Here’s a subject that will stir up the juices! And the subject is vitamin B12.
Vegans are aware of it for two reasons:
- One, it’s essential for metabolism, red blood cell formation and central nervous system maintenance.
- Two, you can’t get it from a plant-based diet. (Or can you?)
Before I changed to a vegan diet in 2011, I was unaware of B12, what it did, where I got it or didn’t get it, what my levels were, what vegans were doing about it OR that there is a holy war of disagreement about it on the internet.
After I told my doctor about my diet, she advised me to take vitamin B. I bought vitamin B Complex from the health food store and Pete and I took that haphazardly, whenever we thought about it or remembered it. That’s where things stood yesterday, but I was pretty sure I had more to learn. The B12 dosage in my B Complex pill was 100 mcg.
My goal for yesterday was to sit down, untangle the information and decide what’s best for us at our house once and for all.
It turns out, that was a silly goal, but here’s what I came up with:
Where does a person get vitamin B12?
First of all, vitamin B12 is an essential vitamin, one required for the body to work properly. People commonly think that only animal products contain B12, including meat and dairy. Vitamin B12 is generated in the intestinal tract of animals from a bacteria found in the soil. The animals graze on grass, for example, and the soil contains bacteria. The animal ingests the bacteria, which generates B12 in its body. Humans eat meat and dairy and get their B12 in this way.
There is (complicated) disagreement here, though. In other words, some experts say animal products are the only way to get vitamin B12. Some say you can get it from the bits of dirt left on vegetables and root crops. You can get it from the dirt under your fingernails from farming or gardening. Some say, no, due to changes in farming techniques and how we treat vegetables after harvest, obtaining B12 from soil on vegetables like this is totally insufficient. Some argue vitamin B12 is found in nuts, greens and fruits so that we would get sufficient B12 amounts given we had no underlying medical conditions.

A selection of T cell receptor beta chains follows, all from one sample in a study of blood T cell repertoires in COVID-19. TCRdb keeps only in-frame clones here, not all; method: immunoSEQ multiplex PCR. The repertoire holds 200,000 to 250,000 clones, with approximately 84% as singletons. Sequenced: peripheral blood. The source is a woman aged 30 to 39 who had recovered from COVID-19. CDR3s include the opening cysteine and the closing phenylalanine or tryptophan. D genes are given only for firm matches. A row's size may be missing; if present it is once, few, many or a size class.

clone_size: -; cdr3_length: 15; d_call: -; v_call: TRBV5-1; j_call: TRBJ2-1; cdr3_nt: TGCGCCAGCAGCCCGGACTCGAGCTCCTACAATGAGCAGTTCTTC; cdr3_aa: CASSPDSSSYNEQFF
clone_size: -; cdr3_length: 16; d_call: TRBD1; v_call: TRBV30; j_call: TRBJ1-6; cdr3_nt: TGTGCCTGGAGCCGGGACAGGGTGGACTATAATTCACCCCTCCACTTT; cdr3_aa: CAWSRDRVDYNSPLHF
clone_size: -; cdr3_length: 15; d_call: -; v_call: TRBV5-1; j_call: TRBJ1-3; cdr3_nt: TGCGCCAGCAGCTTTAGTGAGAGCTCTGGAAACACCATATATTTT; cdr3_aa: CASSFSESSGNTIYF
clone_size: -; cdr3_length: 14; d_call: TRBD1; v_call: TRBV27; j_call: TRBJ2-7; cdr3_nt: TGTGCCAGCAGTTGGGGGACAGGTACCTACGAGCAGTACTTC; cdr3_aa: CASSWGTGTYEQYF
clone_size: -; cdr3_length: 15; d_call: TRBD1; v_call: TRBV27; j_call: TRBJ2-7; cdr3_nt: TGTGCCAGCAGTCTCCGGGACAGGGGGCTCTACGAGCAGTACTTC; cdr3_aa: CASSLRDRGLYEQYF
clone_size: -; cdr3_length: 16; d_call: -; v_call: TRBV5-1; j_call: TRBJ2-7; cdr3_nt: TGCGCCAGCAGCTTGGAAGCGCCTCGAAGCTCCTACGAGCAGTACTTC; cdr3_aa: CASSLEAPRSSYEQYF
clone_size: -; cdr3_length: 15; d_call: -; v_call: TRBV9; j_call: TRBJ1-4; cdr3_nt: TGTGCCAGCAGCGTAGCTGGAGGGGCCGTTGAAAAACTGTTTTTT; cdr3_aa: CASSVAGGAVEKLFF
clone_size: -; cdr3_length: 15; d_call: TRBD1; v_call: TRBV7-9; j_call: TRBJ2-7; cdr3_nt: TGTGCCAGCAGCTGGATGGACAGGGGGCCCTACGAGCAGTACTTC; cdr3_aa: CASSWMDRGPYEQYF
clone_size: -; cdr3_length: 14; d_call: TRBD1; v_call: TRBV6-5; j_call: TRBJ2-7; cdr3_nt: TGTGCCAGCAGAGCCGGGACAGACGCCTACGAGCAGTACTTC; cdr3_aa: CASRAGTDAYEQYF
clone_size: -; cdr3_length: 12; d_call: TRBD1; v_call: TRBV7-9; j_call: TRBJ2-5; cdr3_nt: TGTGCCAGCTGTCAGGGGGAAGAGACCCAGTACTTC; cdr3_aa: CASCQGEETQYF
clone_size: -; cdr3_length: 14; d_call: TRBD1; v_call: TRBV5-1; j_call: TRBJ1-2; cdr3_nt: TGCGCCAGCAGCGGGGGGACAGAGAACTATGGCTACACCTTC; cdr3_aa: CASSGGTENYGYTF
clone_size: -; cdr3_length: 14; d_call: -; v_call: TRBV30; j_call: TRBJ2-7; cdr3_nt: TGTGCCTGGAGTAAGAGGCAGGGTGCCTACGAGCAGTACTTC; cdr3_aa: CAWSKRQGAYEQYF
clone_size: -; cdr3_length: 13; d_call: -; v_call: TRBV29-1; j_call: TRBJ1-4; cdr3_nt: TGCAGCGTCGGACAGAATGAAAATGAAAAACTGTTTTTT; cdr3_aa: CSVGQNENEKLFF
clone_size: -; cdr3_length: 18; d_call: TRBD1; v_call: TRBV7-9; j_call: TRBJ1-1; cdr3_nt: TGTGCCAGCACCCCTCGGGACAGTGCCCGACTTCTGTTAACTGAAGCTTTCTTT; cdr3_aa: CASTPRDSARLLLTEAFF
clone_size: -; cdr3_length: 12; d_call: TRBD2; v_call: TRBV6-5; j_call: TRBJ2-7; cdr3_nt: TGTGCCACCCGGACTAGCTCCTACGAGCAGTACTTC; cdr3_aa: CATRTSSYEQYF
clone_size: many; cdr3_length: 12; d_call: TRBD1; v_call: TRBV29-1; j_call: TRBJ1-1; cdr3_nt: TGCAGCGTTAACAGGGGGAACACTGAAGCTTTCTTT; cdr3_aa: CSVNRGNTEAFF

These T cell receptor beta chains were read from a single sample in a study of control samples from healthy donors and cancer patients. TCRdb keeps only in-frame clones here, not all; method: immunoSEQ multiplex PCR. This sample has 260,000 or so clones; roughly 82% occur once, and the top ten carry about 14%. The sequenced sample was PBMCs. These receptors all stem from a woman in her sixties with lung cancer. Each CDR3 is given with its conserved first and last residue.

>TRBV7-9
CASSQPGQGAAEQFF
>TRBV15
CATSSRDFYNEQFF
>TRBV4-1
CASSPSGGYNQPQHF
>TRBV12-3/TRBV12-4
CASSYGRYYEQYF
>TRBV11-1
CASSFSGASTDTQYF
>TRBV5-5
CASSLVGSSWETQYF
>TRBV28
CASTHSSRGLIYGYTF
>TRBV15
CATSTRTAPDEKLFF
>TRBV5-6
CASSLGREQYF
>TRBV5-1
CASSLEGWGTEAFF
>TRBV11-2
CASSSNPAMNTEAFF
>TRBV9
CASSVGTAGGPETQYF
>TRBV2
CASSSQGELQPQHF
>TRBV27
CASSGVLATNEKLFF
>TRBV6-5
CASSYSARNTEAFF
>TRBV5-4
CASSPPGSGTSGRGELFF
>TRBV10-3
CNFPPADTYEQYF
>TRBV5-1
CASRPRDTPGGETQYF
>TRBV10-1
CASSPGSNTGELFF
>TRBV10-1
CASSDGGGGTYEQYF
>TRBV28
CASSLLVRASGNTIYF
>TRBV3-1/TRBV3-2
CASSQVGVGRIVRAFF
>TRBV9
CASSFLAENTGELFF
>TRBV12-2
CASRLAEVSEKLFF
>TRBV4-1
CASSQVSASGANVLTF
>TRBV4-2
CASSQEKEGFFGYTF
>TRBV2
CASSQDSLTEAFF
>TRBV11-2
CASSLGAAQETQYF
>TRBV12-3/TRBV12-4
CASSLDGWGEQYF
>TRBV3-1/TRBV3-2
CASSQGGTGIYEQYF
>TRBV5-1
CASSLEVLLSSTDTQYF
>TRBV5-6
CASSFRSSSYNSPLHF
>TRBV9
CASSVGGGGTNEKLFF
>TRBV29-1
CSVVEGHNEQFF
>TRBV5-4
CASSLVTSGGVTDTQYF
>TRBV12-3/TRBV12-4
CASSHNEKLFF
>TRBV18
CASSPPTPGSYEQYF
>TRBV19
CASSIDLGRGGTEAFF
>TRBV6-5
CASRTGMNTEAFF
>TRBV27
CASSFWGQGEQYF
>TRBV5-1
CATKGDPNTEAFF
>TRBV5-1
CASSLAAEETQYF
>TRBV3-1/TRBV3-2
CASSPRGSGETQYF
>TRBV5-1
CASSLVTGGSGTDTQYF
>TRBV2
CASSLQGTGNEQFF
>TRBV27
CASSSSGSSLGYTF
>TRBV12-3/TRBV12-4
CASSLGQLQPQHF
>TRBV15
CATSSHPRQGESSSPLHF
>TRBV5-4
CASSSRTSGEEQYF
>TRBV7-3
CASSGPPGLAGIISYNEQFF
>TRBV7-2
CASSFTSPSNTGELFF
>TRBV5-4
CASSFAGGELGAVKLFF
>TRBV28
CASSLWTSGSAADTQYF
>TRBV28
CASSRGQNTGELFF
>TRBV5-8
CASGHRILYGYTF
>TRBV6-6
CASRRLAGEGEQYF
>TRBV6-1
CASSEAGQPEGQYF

I can’t make sense of it. I decided it’s not as important to argue, as it is to assess your own B12 sufficiency and to discuss it with your doctor.
Certain populations are at risk for B12 deficiency.
A vitamin B12 deficiency is a serious, sometimes severe, life-threatening disorder. Fatigue, paleness, anorexia, mental confusion, delusions, paranoia, weight loss and respiratory problems are just some indications that a person may have a B12-deficiency. Fatigue and tingling in the hands or feet are often reported as early signs of deficiency. People are diagnosed with anemia or pernicious anemia and are usually encouraged to include meat and dairy back into their diets if they are vegan. They receive other medical treatment including vitamin B12 supplementation, often in the form of B12 shots (if underlying absorption conditions exist) or high-dose oral vitamins (if no other B12 absorption problems exist).